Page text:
"To contemplate the face of Christ, and to contemplate it with Mary, is the ‘program’ which I have set before the Church at the dawn of the third millennium, summoning her to put out into the deep on the sea of history with the enthusiasm of the new evangelization. To contemplate Christ involves being able to recognize Him wherever He manifests Himself, in His many forms of presence, but above all in the living sacrament of His Body and His Body" (no. 6). Contemplation of Christ in the Most Blessed Sacrament is the unfailing source of the enthusiasm and energy needed to carry out Christ’s work of evangelization in our time.

The Holy Father reflects upon the natural and "lively concern" which the Church always has for the eucharistic mystery, because "in the most blessed Eucharist is contained whole spiritual good of the Church, namely Christ Himself our Pasch and the living bread which gives life to men through His flesh — that flesh which is given life and gives life through the Holy Spirit" (Second Vatican Ecumenical Council, "Decree on the Ministry and Life of Priests" Presbyterorum ordinis, no. 5b). The encyclical letter is a wonderful expression of his concern, as shepherd of the Universal Church, for our eucharistic faith and practice.


Eucharist and the Paschal Mystery

By way of introduction to the contents of "Ecclesia de Eucharistia," our Holy Father underlines the truth that the Holy Eucharist is "in an outstanding way the sacrament of the paschal mystery" (no. 3a). He reminds us that participation in the Holy Mass really unites us to the beginning of our salvation in the Passion, Death and Resurrection of our Lord Jesus Christ. At the Last Supper, Christ carried out sacramentally what He was to accomplish on the following day on Calvary: He gave up His life for our salvation. Referring to Christ’s agony in the Garden of Gethsemane, after the Last Supper and at the beginning of His Passion, our Holy Father writes:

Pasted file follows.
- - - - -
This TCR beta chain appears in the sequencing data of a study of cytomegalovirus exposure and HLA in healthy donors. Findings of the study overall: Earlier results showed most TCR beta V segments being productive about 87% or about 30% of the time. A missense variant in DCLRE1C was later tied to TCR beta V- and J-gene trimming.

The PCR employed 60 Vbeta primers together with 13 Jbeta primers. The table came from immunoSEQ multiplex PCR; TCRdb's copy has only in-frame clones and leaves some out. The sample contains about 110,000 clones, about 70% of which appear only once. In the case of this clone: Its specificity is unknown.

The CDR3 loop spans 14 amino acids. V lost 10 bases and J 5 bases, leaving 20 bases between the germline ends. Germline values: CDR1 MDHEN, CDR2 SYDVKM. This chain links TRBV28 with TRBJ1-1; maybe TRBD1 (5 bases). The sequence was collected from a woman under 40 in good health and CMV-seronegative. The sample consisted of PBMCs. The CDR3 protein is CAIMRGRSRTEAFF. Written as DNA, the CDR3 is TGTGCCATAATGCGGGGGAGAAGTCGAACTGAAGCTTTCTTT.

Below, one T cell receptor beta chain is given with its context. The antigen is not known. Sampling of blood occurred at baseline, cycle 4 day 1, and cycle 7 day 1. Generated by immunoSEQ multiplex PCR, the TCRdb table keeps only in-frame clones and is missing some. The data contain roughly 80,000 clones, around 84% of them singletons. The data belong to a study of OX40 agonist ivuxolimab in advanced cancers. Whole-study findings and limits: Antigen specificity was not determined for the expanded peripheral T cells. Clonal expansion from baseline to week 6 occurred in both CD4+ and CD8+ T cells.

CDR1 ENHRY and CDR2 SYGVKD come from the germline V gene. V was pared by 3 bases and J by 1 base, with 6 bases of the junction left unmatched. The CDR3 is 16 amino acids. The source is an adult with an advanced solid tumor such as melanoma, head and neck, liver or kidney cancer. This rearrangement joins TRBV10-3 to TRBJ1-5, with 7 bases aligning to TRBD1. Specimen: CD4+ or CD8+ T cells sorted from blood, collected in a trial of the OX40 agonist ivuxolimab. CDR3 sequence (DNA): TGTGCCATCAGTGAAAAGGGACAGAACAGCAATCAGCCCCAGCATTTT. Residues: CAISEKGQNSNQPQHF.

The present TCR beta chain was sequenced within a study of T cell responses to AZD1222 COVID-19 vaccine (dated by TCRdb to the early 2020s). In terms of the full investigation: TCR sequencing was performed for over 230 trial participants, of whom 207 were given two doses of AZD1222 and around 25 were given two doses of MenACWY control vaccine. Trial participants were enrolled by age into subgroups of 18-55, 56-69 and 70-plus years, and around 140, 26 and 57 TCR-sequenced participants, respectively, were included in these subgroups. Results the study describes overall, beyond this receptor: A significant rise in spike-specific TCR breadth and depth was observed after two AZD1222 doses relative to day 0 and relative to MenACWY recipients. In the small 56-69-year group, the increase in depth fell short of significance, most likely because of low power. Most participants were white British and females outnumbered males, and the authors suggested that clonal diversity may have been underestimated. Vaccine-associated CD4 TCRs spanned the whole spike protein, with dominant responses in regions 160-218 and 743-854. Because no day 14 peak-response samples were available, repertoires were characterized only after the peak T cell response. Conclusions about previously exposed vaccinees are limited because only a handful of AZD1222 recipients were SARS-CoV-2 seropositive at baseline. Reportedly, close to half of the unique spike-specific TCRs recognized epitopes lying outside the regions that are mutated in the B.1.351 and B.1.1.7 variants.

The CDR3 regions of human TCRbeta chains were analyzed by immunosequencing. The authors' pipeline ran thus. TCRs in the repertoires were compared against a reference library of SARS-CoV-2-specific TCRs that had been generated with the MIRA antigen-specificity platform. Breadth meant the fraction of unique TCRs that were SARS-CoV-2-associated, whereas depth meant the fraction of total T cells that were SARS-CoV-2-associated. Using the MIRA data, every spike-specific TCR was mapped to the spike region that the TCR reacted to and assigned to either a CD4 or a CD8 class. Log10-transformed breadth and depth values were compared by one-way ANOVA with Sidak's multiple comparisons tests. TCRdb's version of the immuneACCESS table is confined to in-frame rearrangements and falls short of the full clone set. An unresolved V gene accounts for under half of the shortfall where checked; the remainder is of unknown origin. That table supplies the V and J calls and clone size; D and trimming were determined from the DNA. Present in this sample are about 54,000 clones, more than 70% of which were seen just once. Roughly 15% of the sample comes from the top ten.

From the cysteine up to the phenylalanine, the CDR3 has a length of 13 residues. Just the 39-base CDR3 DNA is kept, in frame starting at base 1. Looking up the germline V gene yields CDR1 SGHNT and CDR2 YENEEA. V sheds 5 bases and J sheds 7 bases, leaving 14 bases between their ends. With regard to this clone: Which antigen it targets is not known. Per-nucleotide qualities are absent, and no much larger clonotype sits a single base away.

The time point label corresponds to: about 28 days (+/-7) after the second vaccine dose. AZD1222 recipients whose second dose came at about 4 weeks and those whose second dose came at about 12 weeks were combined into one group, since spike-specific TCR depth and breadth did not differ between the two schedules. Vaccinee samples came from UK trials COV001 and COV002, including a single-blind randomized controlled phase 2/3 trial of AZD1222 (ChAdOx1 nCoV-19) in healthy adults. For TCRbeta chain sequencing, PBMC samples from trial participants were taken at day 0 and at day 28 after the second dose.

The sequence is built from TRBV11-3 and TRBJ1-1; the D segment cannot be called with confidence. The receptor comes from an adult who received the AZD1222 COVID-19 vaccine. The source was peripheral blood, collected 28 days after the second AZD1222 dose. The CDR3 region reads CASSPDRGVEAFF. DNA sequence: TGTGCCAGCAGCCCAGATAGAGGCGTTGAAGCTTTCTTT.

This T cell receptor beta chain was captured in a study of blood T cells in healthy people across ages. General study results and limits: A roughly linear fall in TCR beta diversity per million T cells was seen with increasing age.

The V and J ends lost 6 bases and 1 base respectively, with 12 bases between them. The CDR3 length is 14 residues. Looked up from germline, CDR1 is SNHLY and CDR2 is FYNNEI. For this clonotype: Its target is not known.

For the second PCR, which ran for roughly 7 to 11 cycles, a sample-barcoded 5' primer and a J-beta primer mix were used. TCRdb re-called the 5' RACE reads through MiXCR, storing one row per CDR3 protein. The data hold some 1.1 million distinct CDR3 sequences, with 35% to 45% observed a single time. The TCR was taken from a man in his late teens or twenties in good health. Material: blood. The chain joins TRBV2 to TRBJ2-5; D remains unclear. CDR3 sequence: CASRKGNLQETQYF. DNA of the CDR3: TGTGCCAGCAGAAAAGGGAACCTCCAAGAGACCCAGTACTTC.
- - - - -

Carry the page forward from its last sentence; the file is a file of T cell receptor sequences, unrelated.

"The blood which shortly before He had given to the Church as the drink of salvation in the Sacrament of the Eucharist, began to be shed; its outpouring would then be completed on Golgotha to become the means of our redemption... " (no. 3).

In the Holy Eucharist, the Sacrifice of Calvary is made new in an unbloody manner, the hour of our salvation is made present. Our Holy Father writes: "Every priest who celebrates Holy Mass, together with the Christian community which takes part in it, is led back in spirit to that place and that hour" (no. 4a).

Reflecting upon the reality of the Holy Eucharist, the oneness of the Eucharistic Sacrifice with the Sacrifice of Calvary, we are filled with wonder at the great mystery of God’s love for us in Jesus Christ. Our Holy Father reminds us of the unfathomable greatness of the Holy Eucharist, its "capacity" which "embraces all of history as the recipient of the grace of the redemption" (no. 5b). Each time we are privileged to participate in the Holy Eucharist or to pray in the presence of the Blessed Sacrament, the reality of the Holy Mass should fill us with Eucharistic wonder or, to use the Holy Father’s phrase, Eucharistic "amazement." The wonder is, at the same time, deepest gratitude. In a striking description of the ministry of the priest at the Holy Mass, our Holy Father captures the reason for our "profound amazement and gratitude":

"‘This is My Body which will be given up for you. This is the cup of My Blood, poured out for you....’ The priest says these words, or rather he puts his voice at the disposal of the One who spoke these words in the Upper Room and who desires that they should be repeated in every generation by all those who in the Church ministerially share in His priesthood" (no. 5c).